Steven W. Floyd and Carola Wolf
University of St. Gallen
Technology strategy represents managers' efforts to think systematically about the role of technology in decisions affecting the long-term success of the organization. This involves deciding issues such as what technologies are strategically important, how to position the firm relative to technology development, and how much to spend in research and development, among others. Table 19.1 groups these and other questions into those related to formulating technology strategy and those associated with implementing it. Though they oversimplify the complexity of any particular company's technology strategy, these questions provide a useful framework for organizing the discussion in this chapter.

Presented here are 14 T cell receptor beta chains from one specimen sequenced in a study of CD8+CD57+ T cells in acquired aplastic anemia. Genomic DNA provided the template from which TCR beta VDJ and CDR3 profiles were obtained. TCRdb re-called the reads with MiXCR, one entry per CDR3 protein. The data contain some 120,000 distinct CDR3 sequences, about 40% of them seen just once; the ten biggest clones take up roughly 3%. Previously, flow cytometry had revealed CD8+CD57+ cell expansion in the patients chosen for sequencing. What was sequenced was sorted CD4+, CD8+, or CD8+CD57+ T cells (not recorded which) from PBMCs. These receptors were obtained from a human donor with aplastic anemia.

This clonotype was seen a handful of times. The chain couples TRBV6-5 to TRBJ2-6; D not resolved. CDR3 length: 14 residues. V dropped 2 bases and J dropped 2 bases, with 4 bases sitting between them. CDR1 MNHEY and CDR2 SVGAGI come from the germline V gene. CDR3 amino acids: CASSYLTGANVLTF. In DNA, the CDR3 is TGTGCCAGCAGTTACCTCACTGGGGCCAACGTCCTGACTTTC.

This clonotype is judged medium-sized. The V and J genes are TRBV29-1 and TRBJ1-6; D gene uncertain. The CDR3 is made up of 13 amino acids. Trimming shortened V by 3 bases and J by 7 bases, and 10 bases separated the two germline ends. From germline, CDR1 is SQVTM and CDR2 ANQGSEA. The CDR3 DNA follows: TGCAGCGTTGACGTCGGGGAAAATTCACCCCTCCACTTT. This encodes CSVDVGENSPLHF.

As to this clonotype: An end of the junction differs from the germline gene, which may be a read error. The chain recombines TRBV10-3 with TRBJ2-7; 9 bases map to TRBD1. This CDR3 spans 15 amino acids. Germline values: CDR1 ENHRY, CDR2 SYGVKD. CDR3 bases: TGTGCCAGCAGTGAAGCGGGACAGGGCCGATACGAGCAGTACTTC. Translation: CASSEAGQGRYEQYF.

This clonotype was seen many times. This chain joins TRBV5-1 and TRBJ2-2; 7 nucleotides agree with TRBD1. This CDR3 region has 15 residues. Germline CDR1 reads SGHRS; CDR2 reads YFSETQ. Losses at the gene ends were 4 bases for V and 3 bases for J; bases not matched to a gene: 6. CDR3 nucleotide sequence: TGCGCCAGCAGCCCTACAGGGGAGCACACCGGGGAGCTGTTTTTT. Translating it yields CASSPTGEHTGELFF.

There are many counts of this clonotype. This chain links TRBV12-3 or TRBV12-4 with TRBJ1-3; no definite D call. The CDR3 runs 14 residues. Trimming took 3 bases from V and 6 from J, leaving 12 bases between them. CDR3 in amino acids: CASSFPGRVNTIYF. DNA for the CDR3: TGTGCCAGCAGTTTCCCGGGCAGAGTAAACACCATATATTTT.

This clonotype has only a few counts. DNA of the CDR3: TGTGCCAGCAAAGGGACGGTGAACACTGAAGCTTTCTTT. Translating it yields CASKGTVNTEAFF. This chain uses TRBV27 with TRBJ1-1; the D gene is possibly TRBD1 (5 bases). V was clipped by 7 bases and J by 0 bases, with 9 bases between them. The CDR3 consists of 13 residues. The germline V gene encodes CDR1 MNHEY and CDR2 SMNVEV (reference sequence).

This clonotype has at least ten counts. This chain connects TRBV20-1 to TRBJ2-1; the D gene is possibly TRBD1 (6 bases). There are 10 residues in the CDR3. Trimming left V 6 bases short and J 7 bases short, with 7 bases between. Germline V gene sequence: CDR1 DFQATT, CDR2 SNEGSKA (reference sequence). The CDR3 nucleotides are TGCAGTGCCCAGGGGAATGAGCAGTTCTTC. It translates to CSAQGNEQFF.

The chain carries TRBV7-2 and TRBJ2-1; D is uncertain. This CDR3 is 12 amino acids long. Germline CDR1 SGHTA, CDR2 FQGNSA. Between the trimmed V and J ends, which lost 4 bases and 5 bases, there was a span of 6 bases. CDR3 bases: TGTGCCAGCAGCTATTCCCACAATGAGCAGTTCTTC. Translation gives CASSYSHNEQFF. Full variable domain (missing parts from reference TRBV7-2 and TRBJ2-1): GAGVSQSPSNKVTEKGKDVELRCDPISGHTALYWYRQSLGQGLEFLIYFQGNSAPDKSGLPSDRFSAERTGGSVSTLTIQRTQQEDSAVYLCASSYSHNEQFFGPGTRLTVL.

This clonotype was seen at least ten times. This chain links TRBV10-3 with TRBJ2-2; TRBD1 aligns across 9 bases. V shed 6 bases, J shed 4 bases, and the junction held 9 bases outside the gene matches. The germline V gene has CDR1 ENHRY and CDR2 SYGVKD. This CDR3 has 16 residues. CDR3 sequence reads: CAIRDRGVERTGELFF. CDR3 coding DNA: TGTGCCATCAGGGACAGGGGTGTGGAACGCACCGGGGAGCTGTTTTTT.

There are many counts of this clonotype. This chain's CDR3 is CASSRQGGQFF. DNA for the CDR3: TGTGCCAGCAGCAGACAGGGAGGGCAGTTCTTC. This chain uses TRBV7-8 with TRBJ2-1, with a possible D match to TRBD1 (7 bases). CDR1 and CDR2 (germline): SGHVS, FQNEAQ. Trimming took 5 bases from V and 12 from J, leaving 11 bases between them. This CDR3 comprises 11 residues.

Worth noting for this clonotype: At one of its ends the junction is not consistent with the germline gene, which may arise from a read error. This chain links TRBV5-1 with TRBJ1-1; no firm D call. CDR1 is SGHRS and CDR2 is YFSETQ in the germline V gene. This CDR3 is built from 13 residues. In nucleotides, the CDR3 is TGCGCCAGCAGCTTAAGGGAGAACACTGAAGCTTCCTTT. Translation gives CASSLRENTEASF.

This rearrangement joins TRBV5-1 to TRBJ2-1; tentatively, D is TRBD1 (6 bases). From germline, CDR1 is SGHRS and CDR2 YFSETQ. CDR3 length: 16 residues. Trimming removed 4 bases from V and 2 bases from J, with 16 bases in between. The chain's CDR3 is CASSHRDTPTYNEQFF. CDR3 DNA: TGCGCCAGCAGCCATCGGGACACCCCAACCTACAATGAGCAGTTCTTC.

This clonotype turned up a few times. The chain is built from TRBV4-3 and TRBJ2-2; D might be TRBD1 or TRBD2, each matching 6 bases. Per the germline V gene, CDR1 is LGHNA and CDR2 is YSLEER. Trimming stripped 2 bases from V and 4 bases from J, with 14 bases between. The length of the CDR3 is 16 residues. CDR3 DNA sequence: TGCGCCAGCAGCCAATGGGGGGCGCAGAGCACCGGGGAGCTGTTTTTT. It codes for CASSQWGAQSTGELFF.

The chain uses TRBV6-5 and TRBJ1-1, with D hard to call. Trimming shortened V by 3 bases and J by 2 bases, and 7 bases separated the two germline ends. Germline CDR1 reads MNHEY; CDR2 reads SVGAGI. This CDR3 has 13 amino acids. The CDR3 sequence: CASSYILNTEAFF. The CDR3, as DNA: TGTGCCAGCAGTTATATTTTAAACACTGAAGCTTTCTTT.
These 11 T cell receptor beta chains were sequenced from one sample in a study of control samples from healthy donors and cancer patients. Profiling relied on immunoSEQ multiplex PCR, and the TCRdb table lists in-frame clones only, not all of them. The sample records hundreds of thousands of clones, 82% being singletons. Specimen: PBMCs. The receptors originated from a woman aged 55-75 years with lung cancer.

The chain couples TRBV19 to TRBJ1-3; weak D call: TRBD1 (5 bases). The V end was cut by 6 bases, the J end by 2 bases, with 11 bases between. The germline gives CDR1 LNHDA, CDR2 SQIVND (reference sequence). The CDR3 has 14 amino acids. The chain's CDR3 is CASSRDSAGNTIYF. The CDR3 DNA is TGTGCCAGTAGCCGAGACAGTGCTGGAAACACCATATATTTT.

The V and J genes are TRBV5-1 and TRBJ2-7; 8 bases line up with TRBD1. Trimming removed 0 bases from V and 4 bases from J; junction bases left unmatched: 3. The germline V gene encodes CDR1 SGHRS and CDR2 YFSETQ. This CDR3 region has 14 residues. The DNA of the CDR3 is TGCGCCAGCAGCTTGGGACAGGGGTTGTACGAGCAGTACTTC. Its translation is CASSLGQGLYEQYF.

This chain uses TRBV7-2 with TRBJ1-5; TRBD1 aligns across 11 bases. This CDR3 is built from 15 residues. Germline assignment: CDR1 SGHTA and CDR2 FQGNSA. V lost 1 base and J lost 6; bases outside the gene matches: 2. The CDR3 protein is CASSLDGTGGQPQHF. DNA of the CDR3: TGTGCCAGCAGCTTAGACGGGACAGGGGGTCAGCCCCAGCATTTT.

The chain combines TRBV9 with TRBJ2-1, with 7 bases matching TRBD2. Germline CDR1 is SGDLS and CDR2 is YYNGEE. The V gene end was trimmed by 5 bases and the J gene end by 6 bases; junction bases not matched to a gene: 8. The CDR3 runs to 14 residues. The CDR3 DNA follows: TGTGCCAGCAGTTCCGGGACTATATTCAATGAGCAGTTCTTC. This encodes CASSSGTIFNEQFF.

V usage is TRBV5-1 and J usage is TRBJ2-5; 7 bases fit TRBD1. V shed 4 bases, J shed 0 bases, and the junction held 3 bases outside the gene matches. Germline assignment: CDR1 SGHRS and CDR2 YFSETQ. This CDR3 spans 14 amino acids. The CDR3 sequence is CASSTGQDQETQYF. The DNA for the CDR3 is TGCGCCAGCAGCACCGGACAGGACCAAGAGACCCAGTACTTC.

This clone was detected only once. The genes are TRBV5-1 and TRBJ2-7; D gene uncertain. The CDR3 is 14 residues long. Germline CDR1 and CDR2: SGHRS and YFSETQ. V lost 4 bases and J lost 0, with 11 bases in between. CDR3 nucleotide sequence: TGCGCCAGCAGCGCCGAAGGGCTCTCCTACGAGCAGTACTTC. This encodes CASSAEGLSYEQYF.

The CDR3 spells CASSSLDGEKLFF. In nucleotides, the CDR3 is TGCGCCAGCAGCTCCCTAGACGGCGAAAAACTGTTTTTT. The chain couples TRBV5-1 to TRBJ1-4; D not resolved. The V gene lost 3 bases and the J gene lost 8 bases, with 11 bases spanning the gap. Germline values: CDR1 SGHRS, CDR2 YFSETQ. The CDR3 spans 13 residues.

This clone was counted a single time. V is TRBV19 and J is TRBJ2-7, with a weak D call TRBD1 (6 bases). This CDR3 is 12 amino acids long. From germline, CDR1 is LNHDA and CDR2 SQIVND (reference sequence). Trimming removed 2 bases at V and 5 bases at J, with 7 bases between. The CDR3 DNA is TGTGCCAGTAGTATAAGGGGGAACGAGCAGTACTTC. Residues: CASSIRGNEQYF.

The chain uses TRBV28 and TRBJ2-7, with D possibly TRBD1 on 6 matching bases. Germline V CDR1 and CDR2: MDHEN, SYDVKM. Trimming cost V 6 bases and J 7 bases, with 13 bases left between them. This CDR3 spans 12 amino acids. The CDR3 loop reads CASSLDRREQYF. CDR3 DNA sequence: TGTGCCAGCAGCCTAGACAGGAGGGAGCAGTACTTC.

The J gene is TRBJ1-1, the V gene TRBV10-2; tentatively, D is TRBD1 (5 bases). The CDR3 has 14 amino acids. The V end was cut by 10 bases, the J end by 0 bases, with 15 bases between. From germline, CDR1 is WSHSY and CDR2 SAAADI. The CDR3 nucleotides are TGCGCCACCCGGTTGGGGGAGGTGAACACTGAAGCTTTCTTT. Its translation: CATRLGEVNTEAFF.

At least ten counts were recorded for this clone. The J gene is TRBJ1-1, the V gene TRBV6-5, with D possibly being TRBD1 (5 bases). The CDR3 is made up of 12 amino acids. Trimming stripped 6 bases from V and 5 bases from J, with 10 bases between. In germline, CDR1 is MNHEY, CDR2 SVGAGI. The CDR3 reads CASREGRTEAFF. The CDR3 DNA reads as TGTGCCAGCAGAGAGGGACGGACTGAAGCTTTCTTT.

To a strategist, "technology" is usually meant in the broadest possible terms—knowledge of how to do things and how to accomplish human goals (Simon, 1973). The first issue that arises in formulating a technology strategy therefore is narrowing the scope. Of all the technologies that are relevant to an organization, which technologies should be the focus of strategy? Classical organizational theory distinguishes between technologies deployed in the "technical core"—the units where the product or service is produced—and technologies used in support tasks (Jelinek, 1977). To increase efficiency, intervening technologies and elaborated structures are designed to protect ...